Kid who fell into the gorilla enclosure could have been mine

As the media and the general public responds to the tragedy involving the four year old boy who fell into the gorilla enclosure at the Cincinnati Zoo we are hearing the predictable, "His parents should have been supervising him" rants.

When I first heard this horrible story, I thought, that could easily have been my kid. Did I leave him unsupervised at that age? Never! Did he get into all sorts of crazy unimaginable (prior to me having him) situations in the blink of an eye? Many, many, times. Too many stories to tell now the he is 12 yrs old and most of you have been there yourselves so know what I am talking about. Do I leave him unsupervised now? Nope. Does he still find ways to get into trouble? Yes, despite me doing everything humanly possible to avoid it.

Unless you have a kid like this you just don't get it.

I stay home with him as much as possible. Have had to most of his life. But every now and then you decide you want to do something "normal" like go to the zoo for instance. Having a child like mine means the stakes are higher. Always have been.

Perhaps the little four year old boy who got into the gorilla enclosure is like my son, like many of our children? Regardless, I feel for his parents, but if so, I especially ache for them. If so, they have been enduring the judgement for years. Yesterday might have been the day they decided to be brave and do something normal for a change.



Well-Known Member
I suppose we will never know all the details. I too have thought this child could be like mine or any number of our children. I try hard never ever ever to judge other parents and I know you are not doing that...just thinking out loud about the possibility of this child being a Difficult Child.

I don't think this was a school field trip...but it reminded me of something.

I went on almost all field trips with my Difficult Child and the school. Honestly, I didn't think her teacher, even with a helper, could possibly sufficiently handle my Difficult Child for the entire period of time of the trip. So, I went along for most of those trips and supervised my own child. If I was sick, one time, I think I actually kept my Difficult Child home, because it was a field trip that I felt was a little dangerous....then I did my best to make it up to my Difficult Child in some other way. I was always hyper-vigilant. However, I do think this hyper vigilance may have hurt my health, career....potentially negatively influenced many aspects of my life.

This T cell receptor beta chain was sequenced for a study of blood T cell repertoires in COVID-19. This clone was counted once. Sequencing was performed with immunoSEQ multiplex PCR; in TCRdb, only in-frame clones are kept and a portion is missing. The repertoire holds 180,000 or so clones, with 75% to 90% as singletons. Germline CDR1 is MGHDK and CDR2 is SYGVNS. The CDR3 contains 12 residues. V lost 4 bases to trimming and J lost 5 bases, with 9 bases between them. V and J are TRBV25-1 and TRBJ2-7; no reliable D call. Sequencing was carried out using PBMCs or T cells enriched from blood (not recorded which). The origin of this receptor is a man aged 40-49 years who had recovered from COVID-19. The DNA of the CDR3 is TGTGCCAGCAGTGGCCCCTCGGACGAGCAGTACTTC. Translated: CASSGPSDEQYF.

Having a Difficult Child is an extraordinarily difficult thing. I guess we just do our best.
So happy for the support here.


Well-Known Member
This is one of those there but for the grace, go I.

When my easiest child was 3, we went to the circus at Nassau Coliseum. It was H and I, with his cousin, who was in a wheelchair but mobile, and the 5 kids. The baby was 1 and in a stroller, the oldest 2 were 8 and 9, difficult child was 5 and 1/2 and because he was a runner, he was on a leash which I held along with the stroller. As we were leaving, we ran into friends of ours and stopped to say hello. Less than one minute later, we noticed easy boy was gone.

The coliseum was shut down immediately, security was running in and out of the parking lot. 20 minutes later - the longest 20 minutes in my life - a man came into view on the monitors, leading my son towards the entrance. He had managed to make it all the way out of the venue, across a gigantic parking lot and into the lobby of the hotel across the way. We never got his name, he was a family man with his wife and kids when he saw a little boy wandering the parking lot...

Believe me, we did not take our eyes off of our kids for minutes at a time. We had taken precautions to keep our runner from taking off. This one had never run before - after that, he was leashed until first grade.

I don't have to imagine that mother's terror, I can still conjure it up and my son is 20 now.